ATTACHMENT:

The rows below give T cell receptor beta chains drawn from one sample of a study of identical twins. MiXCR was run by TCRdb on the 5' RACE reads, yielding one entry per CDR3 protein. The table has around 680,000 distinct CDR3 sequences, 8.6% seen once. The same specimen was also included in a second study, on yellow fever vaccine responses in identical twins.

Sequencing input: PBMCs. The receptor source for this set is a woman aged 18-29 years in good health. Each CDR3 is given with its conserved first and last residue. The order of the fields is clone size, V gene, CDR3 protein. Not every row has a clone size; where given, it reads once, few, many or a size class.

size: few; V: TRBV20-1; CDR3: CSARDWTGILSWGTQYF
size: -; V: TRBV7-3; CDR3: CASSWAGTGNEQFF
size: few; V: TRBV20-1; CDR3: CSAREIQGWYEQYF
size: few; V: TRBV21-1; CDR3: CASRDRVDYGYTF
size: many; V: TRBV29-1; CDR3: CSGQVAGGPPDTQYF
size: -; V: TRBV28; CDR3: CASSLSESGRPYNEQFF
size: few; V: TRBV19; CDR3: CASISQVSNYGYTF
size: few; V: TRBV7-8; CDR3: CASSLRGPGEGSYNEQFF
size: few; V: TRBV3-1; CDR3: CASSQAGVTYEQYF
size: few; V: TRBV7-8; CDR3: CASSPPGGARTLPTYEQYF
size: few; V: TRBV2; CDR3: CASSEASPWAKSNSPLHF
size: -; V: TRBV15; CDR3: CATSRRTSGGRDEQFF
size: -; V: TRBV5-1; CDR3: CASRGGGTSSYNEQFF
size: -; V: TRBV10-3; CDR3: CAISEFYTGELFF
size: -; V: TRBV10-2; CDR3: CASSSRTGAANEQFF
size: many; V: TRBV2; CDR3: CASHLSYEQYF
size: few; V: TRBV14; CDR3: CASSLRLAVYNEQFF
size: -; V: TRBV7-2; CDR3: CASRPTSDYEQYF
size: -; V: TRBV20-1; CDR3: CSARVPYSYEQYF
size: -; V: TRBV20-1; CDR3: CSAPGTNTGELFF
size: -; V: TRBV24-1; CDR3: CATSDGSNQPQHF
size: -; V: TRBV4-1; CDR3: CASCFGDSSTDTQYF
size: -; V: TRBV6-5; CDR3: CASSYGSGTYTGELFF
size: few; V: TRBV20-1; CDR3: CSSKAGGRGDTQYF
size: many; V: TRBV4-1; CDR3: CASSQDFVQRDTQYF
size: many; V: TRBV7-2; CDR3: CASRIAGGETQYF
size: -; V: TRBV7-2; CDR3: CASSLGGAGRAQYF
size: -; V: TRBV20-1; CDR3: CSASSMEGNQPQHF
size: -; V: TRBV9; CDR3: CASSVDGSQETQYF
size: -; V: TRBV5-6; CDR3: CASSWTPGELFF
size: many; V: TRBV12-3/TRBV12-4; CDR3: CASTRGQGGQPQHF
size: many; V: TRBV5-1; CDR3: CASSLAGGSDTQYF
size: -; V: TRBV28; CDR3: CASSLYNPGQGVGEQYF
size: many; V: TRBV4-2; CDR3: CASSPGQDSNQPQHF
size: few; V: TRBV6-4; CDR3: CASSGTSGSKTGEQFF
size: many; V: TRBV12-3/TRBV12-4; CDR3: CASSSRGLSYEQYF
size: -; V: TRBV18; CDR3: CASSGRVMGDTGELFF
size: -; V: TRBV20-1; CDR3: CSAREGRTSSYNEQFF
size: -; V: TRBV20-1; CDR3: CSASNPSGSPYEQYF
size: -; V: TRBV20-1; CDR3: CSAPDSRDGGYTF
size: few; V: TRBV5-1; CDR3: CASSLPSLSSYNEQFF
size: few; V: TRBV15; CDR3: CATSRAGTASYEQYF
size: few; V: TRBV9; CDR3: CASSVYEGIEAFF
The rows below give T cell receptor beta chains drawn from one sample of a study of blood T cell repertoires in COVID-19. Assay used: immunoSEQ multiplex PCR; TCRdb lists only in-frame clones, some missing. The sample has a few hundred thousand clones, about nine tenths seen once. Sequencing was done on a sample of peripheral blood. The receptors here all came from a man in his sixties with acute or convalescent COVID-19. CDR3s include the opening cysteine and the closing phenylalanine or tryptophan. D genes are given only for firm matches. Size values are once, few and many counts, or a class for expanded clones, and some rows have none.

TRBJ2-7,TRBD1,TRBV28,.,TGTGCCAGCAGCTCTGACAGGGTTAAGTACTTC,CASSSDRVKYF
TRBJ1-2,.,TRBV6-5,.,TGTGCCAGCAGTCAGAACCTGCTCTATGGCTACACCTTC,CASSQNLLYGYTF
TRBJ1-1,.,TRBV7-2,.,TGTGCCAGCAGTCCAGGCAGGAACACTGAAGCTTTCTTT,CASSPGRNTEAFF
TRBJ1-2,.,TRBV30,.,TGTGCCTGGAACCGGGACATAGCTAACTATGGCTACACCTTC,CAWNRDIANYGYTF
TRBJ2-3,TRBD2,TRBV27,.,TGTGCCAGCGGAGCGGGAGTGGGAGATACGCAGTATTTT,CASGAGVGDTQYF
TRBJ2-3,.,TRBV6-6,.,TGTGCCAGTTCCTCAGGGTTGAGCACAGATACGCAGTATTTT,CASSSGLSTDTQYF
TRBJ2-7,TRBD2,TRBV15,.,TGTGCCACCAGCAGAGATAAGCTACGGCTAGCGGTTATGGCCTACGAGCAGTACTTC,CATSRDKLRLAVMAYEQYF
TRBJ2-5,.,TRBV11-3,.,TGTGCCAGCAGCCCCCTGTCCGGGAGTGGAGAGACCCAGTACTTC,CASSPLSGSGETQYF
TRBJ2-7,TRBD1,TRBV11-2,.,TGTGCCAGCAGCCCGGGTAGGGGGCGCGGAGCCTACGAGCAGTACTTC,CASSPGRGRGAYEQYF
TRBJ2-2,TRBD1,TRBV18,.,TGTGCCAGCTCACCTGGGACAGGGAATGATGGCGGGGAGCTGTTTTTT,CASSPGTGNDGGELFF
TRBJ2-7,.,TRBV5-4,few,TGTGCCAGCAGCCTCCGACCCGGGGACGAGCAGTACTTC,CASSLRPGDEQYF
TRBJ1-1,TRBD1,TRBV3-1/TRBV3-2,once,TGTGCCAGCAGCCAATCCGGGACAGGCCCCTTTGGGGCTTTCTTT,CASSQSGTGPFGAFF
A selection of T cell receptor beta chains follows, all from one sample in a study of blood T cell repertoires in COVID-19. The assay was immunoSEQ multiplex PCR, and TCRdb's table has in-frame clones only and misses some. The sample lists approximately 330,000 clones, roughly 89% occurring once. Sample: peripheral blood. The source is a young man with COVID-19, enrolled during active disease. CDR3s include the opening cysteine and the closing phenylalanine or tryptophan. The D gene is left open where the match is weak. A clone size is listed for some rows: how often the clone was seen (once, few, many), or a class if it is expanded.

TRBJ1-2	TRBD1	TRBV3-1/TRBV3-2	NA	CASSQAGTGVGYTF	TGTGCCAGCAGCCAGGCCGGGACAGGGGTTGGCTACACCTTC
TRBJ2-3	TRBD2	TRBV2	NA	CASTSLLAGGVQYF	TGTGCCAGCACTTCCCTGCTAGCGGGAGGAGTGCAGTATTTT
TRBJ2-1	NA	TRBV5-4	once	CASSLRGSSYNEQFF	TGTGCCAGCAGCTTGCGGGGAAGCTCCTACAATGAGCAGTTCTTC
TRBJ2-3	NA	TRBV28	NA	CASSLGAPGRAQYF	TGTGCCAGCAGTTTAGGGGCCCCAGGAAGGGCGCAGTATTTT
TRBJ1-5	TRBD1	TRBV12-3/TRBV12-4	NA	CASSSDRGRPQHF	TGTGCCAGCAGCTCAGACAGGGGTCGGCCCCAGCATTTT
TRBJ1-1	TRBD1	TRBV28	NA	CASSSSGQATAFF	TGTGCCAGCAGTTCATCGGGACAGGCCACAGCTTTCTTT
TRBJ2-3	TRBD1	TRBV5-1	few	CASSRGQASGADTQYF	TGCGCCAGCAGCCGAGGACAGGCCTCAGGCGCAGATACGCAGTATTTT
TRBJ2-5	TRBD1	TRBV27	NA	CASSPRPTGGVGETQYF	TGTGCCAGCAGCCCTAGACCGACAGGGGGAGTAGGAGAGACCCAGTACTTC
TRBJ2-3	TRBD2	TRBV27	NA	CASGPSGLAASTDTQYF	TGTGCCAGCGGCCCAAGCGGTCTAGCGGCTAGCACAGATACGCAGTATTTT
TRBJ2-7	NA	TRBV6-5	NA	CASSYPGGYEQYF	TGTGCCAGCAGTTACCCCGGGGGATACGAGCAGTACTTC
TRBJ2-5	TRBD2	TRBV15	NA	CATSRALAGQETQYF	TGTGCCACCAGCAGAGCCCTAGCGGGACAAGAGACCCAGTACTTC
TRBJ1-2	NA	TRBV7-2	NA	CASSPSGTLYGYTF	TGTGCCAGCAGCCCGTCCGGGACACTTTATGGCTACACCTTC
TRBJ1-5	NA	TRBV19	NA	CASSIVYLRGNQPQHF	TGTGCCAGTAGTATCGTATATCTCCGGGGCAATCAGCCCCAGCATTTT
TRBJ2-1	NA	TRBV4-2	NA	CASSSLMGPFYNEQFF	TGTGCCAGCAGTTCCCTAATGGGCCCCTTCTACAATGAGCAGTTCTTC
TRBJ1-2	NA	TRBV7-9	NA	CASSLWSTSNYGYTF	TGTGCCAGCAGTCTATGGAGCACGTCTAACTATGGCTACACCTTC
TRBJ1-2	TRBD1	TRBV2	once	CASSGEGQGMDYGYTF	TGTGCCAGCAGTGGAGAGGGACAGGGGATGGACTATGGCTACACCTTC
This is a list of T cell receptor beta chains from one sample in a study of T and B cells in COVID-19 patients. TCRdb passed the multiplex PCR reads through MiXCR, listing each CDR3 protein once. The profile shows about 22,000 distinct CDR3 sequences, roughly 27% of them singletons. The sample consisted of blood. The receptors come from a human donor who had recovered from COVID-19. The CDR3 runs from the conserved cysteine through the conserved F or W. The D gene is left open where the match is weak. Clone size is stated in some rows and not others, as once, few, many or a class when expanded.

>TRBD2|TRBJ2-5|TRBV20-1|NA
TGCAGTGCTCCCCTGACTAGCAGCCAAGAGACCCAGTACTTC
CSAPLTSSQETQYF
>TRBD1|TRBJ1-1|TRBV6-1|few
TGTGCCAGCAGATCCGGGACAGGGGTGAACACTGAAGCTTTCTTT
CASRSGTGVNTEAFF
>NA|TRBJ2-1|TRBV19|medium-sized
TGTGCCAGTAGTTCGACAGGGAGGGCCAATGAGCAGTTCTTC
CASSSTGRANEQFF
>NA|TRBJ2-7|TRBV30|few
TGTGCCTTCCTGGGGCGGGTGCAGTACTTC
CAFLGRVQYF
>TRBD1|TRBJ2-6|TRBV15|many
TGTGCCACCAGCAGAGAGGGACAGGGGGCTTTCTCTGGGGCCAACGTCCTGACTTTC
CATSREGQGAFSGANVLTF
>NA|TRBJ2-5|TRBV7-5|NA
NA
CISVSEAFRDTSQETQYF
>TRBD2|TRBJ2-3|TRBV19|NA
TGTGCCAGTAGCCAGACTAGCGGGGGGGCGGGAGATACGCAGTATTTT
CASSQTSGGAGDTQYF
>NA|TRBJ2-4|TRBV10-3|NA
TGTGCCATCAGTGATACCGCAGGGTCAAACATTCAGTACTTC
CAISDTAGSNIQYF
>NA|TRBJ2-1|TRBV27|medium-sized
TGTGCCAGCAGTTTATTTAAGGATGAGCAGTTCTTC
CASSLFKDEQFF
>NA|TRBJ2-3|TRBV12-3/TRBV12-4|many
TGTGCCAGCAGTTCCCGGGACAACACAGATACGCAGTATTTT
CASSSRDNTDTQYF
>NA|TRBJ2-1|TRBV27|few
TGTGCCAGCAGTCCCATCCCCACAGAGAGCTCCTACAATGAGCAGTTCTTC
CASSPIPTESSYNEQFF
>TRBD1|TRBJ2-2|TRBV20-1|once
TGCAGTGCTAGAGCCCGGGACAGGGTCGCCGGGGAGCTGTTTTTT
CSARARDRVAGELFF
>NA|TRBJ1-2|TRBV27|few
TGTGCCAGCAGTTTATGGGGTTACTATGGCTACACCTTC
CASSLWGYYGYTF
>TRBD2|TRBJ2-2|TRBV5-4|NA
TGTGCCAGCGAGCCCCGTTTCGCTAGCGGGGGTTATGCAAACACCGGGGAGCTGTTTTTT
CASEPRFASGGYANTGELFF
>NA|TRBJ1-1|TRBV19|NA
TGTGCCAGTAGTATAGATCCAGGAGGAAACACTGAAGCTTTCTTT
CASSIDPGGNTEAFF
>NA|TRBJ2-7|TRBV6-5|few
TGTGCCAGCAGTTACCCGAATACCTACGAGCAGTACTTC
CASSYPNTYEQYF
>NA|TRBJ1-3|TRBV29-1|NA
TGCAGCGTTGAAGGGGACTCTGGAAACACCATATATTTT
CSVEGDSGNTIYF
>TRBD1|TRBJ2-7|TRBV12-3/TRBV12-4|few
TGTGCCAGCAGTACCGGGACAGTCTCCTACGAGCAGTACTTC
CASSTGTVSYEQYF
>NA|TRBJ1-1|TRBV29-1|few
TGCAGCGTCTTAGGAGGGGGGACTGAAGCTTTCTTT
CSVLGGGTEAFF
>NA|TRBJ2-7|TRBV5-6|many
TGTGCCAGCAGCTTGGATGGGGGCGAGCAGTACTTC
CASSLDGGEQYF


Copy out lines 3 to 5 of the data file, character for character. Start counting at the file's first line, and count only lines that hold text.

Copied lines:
size: few; V: TRBV20-1; CDR3: CSARDWTGILSWGTQYF
size: -; V: TRBV7-3; CDR3: CASSWAGTGNEQFF
size: few; V: TRBV20-1; CDR3: CSAREIQGWYEQYF